Sunday, March 29, 2009

IN MY VIEW: FDA Should Not Exert Jurisdiction over Electronic Cigarettes; Instead, FTC Should Ensure that Advertising Claims are Supported

I reported last week that Senator Frank Lautenberg (D-NJ) has announced that he wants the FDA to immediately take electronic cigarettes -- which deliver essentially pure nicotine (with no tar or other tobacco constituents) -- off the market. I argued that although there are potentially serious health effects of nicotine, especially with regards to heart disease, there are no other toxic chemicals and no carcinogens, so there is no risk of cancer or chronic obstructive lung disease. Thus, the introduction of electronic cigarettes into the U.S. market is a potentially life-saving intervention. There is initial evidence that many smokers have found the e-cigarette to be an effective method for smoking cessation. Moreover, it makes sense that smokers would find it more attractive to use an e-cigarette than a nicotine patch. It is quite plausible that many smokers would find the e-cigarette to be an alternative to smoking and it may actually be more successful in keeping them off cigarettes. If true, this would save countless lives, because many smokers would be greatly reducing their health risks by switching to a much safer alternative type of cigarette.

I also pointed out the hypocrisy of Senator Lautenberg and the health groups who supported him in his demand that the FDA pull these products off the market, as these very same groups are supporting legislation that would require the FDA to approve the existing high-risk cigarettes for sale in the U.S.

Here, I argue that the FDA should not exert jurisdiction over electronic cigarettes (which would mean the immediate removal of these products from the market), but instead should simply ask the companies to refrain from making drug claims. These products should be treated as cigarettes, not drugs, and therefore the Federal Trade Commission (FTC) should review the accuracy of the advertising claims. But by no means should the FDA pull the product off the market.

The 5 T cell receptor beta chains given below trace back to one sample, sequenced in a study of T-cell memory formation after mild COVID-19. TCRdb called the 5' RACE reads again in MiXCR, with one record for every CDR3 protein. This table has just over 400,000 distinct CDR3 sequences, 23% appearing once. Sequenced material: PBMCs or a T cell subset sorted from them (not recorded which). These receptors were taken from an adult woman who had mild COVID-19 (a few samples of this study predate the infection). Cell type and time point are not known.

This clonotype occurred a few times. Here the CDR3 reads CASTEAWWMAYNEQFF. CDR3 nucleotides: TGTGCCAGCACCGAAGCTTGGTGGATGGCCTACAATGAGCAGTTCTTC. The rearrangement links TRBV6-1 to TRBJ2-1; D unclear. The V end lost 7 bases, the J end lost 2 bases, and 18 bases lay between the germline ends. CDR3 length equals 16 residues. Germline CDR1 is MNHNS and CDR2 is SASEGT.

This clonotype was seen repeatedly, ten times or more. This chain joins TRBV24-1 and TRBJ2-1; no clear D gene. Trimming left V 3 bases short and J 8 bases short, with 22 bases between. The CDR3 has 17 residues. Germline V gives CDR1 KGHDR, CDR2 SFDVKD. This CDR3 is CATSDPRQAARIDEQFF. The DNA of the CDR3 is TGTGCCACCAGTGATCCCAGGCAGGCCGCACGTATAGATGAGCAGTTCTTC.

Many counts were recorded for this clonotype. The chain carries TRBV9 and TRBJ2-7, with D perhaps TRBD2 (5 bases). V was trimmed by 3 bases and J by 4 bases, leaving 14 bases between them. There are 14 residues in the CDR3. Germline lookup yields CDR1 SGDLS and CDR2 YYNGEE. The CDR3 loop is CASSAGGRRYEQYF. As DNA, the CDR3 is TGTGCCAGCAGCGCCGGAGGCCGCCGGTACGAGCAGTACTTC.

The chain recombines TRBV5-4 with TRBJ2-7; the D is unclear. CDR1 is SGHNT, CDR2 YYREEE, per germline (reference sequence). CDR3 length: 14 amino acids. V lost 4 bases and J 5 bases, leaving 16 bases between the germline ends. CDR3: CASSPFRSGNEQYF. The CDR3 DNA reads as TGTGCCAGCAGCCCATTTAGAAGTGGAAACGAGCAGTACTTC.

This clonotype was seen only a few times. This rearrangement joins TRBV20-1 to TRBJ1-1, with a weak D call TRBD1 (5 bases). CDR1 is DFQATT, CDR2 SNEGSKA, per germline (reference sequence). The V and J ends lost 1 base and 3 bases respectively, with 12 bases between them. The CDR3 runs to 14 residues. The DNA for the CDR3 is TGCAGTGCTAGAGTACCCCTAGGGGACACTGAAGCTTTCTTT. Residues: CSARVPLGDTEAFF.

The Rest of the Story

Unfortunately, it is true that at least some of the electronic cigarette companies are making drug claims, which could be construed as placing these products under the definition of a "drug" as defined in the Federal Food, Drug, and Cosmetics Act at chapter 321, section (g)(1). Drugs are defined as products which are "intended for use in the diagnosis, cure, mitigation, treatment, or prevention of disease." Since at least some electronic cigarette companies are promoting their products as providing a "healthier smoking experience" or being the "healthiest alternative smoking product," these can be interpreted as being drug claims under 321(g)(1).

Does this mean that electronic cigarettes must be regulated as drugs under the Federal Food, Drug, and Cosmetics Act and taken off the market?

I believe the answer is no because the federal government could decide that the primary intention of these products is to serve as an alternative type of cigarette and that these products are actually cigarettes and not drugs. The FDA could make a judgment that electronic cigarettes are actually not drugs, but are cigarettes that are inappropriately making a drug claim. The FDA could, instead of asserting jurisdiction and taking the products off the market, ask the companies to refrain from making drug claims and allow the products to remain on the market under such circumstances.

Given the potential public health benefits of electronic cigarettes and the fact that these products do appear to be primarily portrayed as an alternative type of cigarette, I believe this would be the best course of action.

Once classified by the federal government as a type of cigarette that has inappropriately made a health claim and asked to refrain from making such a health claim, the FTC could review the advertising for these products to ensure that any claims made are supported.

Electronic cigarette companies can make factual statements about the nature and components of the product without crossing over into the territory of making a drug claim. For example, these companies can state that the product is free of tobacco, that there is no smoke produced, and that it does not expose users to the carcinogens and other chemicals (other than nicotine) in cigarette smoke. These are ingredient and characteristics statements and not drug claims. The companies merely need to refrain from claiming that the product is healthier than traditional cigarettes.

Of course, electronic cigarettes are almost certainly safer than traditional cigarettes, but by making the claim, the producers are making a drug claim that could allow the FDA to exert jurisdiction over the product.

Let's hope that the FDA takes the action that is most reasonable and most considerate of the best interests of the public's health and that it simply ask the electronic cigarette companies to refrain from making drug claims, rather than taking the product off the market.

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